Did you know you can change a tree nearly 60 different ways before incorporating a seat size? How does one keep up with all of the specs, the types, and even the names?
Maybe You've Seen It
You’ll see it posted all over Facebook, Instagram, sale listings, and everywhere in between. This saddle has a Buster Welch (BW) tree. This saddle has a Donn LeSon (DL) tree. Beyond that, there are Olin Young trees, Association trees, a Beau Gaylon tree, etc. You may be asking yourself is this the brand of the tree, is this a person that sells the tree, is this a trainer that endorsed the tree? You may see saddles listed with acronyms like SQHB or FQHB. Maybe you’re curious about the materials the tree is made from. What accounts for gullet widths, pommel height, swell widths, and cantle height when it comes to fitting your horse? You may have heard terms like rock, twist, flare, ground seat but don’t fully understand it.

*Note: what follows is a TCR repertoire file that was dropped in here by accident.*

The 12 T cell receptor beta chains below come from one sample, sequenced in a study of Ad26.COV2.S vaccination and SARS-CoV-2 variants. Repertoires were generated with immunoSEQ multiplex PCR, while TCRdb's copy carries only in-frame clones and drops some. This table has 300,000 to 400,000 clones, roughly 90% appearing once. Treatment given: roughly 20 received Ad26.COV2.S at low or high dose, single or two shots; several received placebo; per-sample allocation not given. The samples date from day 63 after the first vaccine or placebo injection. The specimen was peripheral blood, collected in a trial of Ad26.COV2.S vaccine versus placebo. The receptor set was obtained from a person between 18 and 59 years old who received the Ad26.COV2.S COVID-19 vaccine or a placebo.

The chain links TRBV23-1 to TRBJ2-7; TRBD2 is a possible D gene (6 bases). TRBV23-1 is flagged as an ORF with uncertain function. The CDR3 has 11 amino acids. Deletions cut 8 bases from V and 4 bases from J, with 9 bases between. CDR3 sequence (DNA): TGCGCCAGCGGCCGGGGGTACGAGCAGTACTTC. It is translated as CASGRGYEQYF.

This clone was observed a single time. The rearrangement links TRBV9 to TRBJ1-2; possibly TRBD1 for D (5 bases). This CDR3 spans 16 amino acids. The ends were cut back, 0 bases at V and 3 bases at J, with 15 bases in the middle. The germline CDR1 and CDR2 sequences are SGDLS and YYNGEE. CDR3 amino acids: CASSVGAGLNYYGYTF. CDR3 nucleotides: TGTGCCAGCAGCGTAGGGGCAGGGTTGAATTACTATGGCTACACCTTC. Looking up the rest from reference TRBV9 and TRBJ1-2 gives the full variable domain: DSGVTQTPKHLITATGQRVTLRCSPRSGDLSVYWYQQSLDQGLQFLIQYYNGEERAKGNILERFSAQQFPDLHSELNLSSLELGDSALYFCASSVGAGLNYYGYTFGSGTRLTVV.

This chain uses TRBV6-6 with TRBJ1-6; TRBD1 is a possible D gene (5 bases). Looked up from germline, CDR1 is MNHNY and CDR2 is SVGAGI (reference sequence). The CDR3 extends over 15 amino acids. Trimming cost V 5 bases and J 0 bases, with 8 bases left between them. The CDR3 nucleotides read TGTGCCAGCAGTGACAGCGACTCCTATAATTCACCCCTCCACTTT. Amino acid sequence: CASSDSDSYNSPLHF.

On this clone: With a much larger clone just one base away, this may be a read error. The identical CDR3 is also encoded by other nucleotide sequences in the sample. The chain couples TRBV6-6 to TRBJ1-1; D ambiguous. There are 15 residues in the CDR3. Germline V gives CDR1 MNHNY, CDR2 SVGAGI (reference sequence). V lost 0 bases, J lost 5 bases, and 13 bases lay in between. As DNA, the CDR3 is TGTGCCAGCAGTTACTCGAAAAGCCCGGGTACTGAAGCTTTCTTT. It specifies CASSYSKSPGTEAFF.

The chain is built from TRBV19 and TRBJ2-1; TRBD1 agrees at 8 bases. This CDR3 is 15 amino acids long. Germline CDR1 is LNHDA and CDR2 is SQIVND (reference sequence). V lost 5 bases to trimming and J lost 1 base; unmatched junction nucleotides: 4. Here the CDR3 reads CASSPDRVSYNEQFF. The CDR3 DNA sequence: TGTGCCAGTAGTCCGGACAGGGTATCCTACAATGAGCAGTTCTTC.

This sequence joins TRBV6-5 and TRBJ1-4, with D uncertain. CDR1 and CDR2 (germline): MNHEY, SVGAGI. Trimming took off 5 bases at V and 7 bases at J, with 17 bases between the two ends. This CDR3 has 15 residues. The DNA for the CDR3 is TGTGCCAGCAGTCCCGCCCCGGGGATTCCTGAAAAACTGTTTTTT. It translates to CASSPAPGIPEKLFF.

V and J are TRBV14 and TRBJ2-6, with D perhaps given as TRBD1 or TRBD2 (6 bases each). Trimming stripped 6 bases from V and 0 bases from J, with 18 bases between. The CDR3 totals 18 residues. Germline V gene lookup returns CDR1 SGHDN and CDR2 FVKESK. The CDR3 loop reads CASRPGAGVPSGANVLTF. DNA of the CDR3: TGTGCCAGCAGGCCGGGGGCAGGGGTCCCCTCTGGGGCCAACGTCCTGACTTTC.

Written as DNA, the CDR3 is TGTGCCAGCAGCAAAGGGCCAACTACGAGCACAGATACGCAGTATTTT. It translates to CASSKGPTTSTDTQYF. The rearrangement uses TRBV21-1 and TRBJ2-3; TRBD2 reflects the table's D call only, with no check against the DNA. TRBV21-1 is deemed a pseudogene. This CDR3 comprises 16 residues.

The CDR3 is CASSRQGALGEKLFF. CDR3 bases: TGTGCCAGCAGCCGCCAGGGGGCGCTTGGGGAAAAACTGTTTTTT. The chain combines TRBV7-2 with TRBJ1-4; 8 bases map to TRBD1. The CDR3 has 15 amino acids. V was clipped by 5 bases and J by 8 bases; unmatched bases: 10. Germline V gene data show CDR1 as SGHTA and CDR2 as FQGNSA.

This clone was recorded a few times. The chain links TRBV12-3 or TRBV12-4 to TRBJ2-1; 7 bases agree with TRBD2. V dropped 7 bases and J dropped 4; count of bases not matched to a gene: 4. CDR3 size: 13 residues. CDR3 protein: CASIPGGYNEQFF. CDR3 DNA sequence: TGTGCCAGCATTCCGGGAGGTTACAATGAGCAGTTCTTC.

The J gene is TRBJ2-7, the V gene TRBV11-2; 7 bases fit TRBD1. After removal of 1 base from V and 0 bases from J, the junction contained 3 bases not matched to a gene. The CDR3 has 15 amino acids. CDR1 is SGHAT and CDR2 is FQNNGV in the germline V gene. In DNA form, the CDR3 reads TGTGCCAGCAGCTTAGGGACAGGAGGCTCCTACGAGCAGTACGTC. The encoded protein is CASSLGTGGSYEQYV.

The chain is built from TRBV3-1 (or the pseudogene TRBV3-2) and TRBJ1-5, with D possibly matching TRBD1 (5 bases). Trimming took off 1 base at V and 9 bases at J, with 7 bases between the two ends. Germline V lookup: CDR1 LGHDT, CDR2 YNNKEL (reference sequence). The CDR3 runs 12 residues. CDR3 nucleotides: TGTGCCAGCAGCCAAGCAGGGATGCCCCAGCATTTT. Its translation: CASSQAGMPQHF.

Demystify and Debunk
Throughout the month we’ll be posting a series covering all things western saddle tree related. These blogs will include terminology, the history of the western saddle tree, all of the parts of the tree and which "parts" change the fit, all the available materials used on trees and which may be best for you, the different types or "names" (BW, DL, OY, BG, etc.) of trees, and finally we'll recap all of the information as it pertains to saddle fit.
The blog series will be available to subscribers. New posts will be published every Monday and Thursday. Questions are welcome! Some questions will likely be answered throughout the series. At the end of the series, we'll publish a Frequently Asked Questions blog with answers and links back to previously published blogs to make finding the answers easier! Any outstanding questions will be answered in the Recap blog.
Over 20 years of passion-driven research will been poured into this series. I'm grateful I have the ability to share my knowledge and passion with the world. Stay tuned!